Anything to keep from thinking about the more boring tasks, like updating my mailing list. And looking for those boxes. And wondering if I have ALL the parts to my booth this year. And trying to remember where I put the light bulbs I bought last year when I realized I didn’t have enough the day before set-up???

Yes, making otters and stones and earrings and necklaces is much more fun!

I love playing with these new riverstone beads I’ve made….

I love love love the soft water colors of my new handmade riverstone beads

A tin of teeny tiny beads. How tiny? Each round tin is an inch across!


I drag out all my little storage cases of handmade beads, including teeny tiny beads I use as accents.

I love how all my artifacts look gathered together. I tend to make little “arrangements” with them in between projects. But when it’s time to put designs together, it’s better if they’re neatly sorted.

I love how all my artifacts look gathered together--what shall I make with these today?

I love to see all the little animal artifacts gathered into “herds”. Of course, it’s not so fun to pick all the chains apart after!

Animal herds. Horses and fishes and bears, oh my!

So there you have it, a little peek into my studio today. I’ve having a little trouble putting the photos where I want them. So if you’re confused, trust me, it isn’t YOU.

Aren’t you glad I didn’t show you the four foot tall pile of papers waiting to be filed?

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Filed under art, craft, craft shows, creativity, jewelry, jewelry design

WHAT IS THE STORY ONLY YOU CAN TELL? Yes, You Have One!

We all have a story that tells us how to live, and who we are.

There were so many beautiful, thoughtful, passionate responses to the last post, I have to write more on the topic.

There were so many threads to follow, too! Copying hit a nerve, on both sides. Some echoed the plaints of many, that they don’t have a story. Some had a story, but didn’t think it was “big enough”. And others were afraid to share theirs.

I don’t have all the answers. I can offer insights I’ve gained, insights gleaned sometimes easily, sometimes painfully, on my own journey as an artist. And I will continue to share those with you as this series continues.

Today, let’s start with how I know you already have a story:

You are a human being.

Over the centuries, there have been many definitions of what it means to be human. From “Man is the animal who uses tools” to “Man is the only animal that blushes–or needs to” (Mark Twain) and “Man is the only animal that uses Mastercard”, we strive to understand what sets us apart from other living things.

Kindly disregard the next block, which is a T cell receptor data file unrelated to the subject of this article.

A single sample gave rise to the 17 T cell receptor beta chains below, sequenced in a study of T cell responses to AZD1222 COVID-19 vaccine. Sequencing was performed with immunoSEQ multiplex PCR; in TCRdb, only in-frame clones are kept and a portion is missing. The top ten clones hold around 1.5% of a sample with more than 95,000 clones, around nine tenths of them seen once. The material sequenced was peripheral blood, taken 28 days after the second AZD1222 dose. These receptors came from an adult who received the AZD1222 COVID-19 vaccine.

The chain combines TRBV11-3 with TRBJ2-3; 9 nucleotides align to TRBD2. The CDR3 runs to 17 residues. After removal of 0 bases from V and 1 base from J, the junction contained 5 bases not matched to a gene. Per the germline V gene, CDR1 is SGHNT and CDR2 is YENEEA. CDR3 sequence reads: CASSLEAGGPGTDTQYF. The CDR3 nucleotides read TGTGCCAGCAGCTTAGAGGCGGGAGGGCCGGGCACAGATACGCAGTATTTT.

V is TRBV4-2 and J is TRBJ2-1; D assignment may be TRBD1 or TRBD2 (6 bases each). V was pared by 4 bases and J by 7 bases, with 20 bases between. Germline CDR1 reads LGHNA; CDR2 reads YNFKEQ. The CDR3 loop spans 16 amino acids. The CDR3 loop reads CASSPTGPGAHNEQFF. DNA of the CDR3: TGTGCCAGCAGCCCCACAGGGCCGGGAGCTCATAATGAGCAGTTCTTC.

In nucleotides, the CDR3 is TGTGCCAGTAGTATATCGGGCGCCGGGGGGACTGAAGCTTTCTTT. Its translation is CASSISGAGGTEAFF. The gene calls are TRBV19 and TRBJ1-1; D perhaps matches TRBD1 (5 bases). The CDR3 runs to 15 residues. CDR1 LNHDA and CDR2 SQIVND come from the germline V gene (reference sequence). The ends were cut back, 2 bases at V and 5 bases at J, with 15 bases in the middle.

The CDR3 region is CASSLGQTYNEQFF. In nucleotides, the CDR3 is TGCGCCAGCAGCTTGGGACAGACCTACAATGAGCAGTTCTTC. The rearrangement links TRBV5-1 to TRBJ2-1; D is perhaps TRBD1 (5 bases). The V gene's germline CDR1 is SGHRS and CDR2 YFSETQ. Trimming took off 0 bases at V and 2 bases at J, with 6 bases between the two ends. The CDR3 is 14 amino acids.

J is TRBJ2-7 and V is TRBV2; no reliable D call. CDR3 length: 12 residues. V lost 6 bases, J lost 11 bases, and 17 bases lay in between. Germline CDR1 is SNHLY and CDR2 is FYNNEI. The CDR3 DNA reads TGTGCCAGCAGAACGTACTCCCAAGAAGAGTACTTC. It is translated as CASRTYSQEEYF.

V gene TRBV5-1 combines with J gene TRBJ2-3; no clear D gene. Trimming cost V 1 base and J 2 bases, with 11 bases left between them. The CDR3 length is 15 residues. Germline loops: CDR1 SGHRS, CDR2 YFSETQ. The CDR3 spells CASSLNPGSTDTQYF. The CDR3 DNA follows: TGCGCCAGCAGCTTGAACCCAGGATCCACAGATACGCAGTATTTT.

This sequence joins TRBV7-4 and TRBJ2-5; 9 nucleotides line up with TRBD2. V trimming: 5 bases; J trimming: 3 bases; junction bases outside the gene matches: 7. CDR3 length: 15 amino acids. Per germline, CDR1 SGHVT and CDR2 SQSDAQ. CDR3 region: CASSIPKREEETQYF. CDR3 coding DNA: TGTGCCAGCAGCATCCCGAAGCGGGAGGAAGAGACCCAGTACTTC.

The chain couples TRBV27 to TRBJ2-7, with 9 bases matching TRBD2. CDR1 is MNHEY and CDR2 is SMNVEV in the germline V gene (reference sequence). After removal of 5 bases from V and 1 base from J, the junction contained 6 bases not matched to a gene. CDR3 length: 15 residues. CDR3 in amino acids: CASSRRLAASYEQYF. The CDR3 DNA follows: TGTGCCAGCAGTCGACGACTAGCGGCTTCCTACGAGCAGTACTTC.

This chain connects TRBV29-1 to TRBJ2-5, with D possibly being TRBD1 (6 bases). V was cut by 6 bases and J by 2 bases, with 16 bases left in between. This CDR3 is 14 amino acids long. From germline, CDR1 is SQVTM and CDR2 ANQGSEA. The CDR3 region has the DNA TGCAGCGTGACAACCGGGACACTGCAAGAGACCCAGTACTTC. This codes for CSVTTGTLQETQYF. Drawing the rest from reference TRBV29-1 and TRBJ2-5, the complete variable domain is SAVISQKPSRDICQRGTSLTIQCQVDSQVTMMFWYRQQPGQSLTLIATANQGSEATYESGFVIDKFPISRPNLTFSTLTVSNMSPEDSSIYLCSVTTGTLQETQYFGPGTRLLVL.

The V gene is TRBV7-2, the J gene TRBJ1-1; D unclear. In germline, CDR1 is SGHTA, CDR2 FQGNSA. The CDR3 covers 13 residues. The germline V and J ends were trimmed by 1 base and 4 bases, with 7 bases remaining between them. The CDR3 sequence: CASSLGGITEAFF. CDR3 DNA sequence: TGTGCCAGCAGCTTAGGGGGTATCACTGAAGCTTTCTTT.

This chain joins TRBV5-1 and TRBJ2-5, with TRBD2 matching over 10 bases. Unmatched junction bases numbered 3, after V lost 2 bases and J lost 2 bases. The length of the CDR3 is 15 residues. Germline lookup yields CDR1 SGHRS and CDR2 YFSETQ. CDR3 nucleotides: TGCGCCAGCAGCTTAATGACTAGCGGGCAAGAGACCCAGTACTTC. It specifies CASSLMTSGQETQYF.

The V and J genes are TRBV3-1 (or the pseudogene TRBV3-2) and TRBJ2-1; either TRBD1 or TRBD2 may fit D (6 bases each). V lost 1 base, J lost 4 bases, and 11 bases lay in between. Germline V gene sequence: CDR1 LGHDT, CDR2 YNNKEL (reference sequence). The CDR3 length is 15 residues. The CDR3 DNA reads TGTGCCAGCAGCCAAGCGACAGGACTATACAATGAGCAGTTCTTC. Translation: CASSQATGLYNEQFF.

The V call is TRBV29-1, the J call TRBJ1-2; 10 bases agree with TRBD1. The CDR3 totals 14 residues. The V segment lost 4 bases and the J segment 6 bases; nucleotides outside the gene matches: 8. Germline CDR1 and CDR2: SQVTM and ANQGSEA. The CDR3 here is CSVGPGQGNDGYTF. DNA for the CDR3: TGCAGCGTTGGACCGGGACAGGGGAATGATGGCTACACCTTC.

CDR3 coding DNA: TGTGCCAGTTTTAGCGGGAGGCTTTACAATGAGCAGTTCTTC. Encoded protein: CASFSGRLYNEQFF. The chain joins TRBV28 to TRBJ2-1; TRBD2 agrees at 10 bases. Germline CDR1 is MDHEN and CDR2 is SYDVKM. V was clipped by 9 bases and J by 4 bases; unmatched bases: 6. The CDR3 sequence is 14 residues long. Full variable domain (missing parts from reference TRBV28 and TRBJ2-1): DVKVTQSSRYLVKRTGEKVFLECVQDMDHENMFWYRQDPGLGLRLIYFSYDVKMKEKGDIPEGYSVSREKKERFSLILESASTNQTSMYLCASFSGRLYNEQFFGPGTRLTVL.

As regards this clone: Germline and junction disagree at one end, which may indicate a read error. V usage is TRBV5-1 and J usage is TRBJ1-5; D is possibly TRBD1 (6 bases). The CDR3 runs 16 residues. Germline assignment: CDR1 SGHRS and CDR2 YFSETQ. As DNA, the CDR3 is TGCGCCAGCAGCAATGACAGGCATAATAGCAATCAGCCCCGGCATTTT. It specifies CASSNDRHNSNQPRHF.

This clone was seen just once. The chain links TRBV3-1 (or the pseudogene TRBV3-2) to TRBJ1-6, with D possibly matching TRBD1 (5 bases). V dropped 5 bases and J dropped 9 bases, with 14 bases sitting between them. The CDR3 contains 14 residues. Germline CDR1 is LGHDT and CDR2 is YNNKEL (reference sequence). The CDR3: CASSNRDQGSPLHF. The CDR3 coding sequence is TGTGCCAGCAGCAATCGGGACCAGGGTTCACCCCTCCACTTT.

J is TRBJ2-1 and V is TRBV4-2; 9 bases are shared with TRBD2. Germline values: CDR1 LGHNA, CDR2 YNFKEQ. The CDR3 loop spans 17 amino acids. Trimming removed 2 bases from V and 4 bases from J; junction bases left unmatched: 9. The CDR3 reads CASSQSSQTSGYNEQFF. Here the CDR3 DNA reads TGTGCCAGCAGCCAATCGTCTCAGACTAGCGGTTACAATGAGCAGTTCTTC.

I believe we are the animals who tell stories.

We tell stories about everything. Why we don’t think we are pretty. Why our life sucks. Why we were late to that appointment. Why we deserve a raise, or a vacation, or that outrageously expensive pair of boots.

We have stories about why our mom loved our brothers more, why it’s a good thing to believe in God, why someone else is successful and we’re not, and why we’re successful and other people aren’t.

Whether you tell a funny story about your childhood or the sad story of how your first big relationship ended, you are telling a story.

And if you get to a point in life where you are able to dig deeper, when you feel brave enough, or desperate enough, or simply tired of all the b/s you give yourself…

…You will find a story about why you make the art you do.

My gripe is, sometimes we settle for the easy story and don’t go any deeper. That’s why when a creative person says “I just love color!” I cringe. Who doesn’t love color??

Luann's wall o'fabric

But we all gotta start somewhere.

Here’s your incentive to go deeper:

When you start to know your story well enough to share it with others, you will strengthen the connections they form with your work.

Because no matter how unique your story is, and no matter how ordinary your story is, there are people who will relate to it. It will resonate with something in them. It will inspire them. It will make them laugh–or gasp–in recognition.

So let’s get started.

Your homework for today, if you don’t think you have a story about your art, is to write down what you do have. We’ll start there, and we’ll poke at it, and see what happens next.

Get out your pointy sticks!

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Filed under art, craft, creativity, customer care, inspiration, marketing, self promotion, telling your story, What is the story only you can tell?

WHAT IS THE STORY ONLY YOU CAN TELL?